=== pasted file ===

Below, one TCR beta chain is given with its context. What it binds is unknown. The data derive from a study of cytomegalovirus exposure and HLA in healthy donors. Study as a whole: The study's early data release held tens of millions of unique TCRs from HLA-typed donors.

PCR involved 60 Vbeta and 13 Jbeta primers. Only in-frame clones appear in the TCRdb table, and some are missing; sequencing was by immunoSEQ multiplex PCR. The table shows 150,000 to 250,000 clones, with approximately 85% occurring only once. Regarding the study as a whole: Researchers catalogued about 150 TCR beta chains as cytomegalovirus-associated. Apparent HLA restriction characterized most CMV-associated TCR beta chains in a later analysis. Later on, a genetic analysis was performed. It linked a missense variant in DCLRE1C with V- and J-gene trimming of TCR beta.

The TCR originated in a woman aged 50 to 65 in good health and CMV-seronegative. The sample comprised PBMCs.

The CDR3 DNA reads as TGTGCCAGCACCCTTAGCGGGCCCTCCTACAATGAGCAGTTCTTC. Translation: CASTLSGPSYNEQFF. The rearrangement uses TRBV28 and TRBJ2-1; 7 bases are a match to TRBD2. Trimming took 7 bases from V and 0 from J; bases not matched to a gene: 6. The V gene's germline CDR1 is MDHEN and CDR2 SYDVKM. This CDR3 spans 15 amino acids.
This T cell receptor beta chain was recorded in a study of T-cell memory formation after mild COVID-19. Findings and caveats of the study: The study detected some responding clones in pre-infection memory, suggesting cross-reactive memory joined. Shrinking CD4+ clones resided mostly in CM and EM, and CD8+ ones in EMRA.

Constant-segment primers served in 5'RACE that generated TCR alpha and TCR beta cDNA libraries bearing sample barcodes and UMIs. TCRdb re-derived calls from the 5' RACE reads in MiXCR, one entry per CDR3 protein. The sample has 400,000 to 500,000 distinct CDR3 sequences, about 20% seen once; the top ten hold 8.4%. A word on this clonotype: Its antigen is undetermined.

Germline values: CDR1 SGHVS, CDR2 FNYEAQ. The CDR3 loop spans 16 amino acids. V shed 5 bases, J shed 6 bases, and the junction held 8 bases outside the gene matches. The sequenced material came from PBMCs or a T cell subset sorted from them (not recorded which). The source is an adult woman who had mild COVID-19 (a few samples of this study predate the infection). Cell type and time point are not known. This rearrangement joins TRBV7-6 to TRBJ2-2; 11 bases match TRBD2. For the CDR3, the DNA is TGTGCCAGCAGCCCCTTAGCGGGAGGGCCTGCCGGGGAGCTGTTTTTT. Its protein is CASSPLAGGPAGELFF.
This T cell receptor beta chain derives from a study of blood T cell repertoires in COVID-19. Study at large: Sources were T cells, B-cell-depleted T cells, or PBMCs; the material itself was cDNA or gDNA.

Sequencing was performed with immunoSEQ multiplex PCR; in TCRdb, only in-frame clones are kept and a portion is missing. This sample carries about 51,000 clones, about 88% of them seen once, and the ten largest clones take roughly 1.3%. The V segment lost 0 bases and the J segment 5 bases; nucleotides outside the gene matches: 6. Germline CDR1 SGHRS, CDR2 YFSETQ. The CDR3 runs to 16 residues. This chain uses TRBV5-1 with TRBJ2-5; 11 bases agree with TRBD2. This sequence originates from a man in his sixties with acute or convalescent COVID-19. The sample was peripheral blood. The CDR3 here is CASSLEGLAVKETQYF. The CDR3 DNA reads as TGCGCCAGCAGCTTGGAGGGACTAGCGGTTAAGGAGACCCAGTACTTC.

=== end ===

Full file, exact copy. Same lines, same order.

Below, one TCR beta chain is given with its context. What it binds is unknown. The data derive from a study of cytomegalovirus exposure and HLA in healthy donors. Study as a whole: The study's early data release held tens of millions of unique TCRs from HLA-typed donors.

PCR involved 60 Vbeta and 13 Jbeta primers. Only in-frame clones appear in the TCRdb table, and some are missing; sequencing was by immunoSEQ multiplex PCR. The table shows 150,000 to 250,000 clones, with approximately 85% occurring only once. Regarding the study as a whole: Researchers catalogued about 150 TCR beta chains as cytomegalovirus-associated. Apparent HLA restriction characterized most CMV-associated TCR beta chains in a later analysis. Later on, a genetic analysis was performed. It linked a missense variant in DCLRE1C with V- and J-gene trimming of TCR beta.

The TCR originated in a woman aged 50 to 65 in good health and CMV-seronegative. The sample comprised PBMCs.

The CDR3 DNA reads as TGTGCCAGCACCCTTAGCGGGCCCTCCTACAATGAGCAGTTCTTC. Translation: CASTLSGPSYNEQFF. The rearrangement uses TRBV28 and TRBJ2-1; 7 bases are a match to TRBD2. Trimming took 7 bases from V and 0 from J; bases not matched to a gene: 6. The V gene's germline CDR1 is MDHEN and CDR2 SYDVKM. This CDR3 spans 15 amino acids.
This T cell receptor beta chain was recorded in a study of T-cell memory formation after mild COVID-19. Findings and caveats of the study: The study detected some responding clones in pre-infection memory, suggesting cross-reactive memory joined. Shrinking CD4+ clones resided mostly in CM and EM, and CD8+ ones in EMRA.

Constant-segment primers served in 5'RACE that generated TCR alpha and TCR beta cDNA libraries bearing sample barcodes and UMIs. TCRdb re-derived calls from the 5' RACE reads in MiXCR, one entry per CDR3 protein. The sample has 400,000 to 500,000 distinct CDR3 sequences, about 20% seen once; the top ten hold 8.4%. A word on this clonotype: Its antigen is undetermined.

Germline values: CDR1 SGHVS, CDR2 FNYEAQ. The CDR3 loop spans 16 amino acids. V shed 5 bases, J shed 6 bases, and the junction held 8 bases outside the gene matches. The sequenced material came from PBMCs or a T cell subset sorted from them (not recorded which). The source is an adult woman who had mild COVID-19 (a few samples of this study predate the infection). Cell type and time point are not known. This rearrangement joins TRBV7-6 to TRBJ2-2; 11 bases match TRBD2. For the CDR3, the DNA is TGTGCCAGCAGCCCCTTAGCGGGAGGGCCTGCCGGGGAGCTGTTTTTT. Its protein is CASSPLAGGPAGELFF.
This T cell receptor beta chain derives from a study of blood T cell repertoires in COVID-19. Study at large: Sources were T cells, B-cell-depleted T cells, or PBMCs; the material itself was cDNA or gDNA.

Sequencing was performed with immunoSEQ multiplex PCR; in TCRdb, only in-frame clones are kept and a portion is missing. This sample carries about 51,000 clones, about 88% of them seen once, and the ten largest clones take roughly 1.3%. The V segment lost 0 bases and the J segment 5 bases; nucleotides outside the gene matches: 6. Germline CDR1 SGHRS, CDR2 YFSETQ. The CDR3 runs to 16 residues. This chain uses TRBV5-1 with TRBJ2-5; 11 bases agree with TRBD2. This sequence originates from a man in his sixties with acute or convalescent COVID-19. The sample was peripheral blood. The CDR3 here is CASSLEGLAVKETQYF. The CDR3 DNA reads as TGCGCCAGCAGCTTGGAGGGACTAGCGGTTAAGGAGACCCAGTACTTC.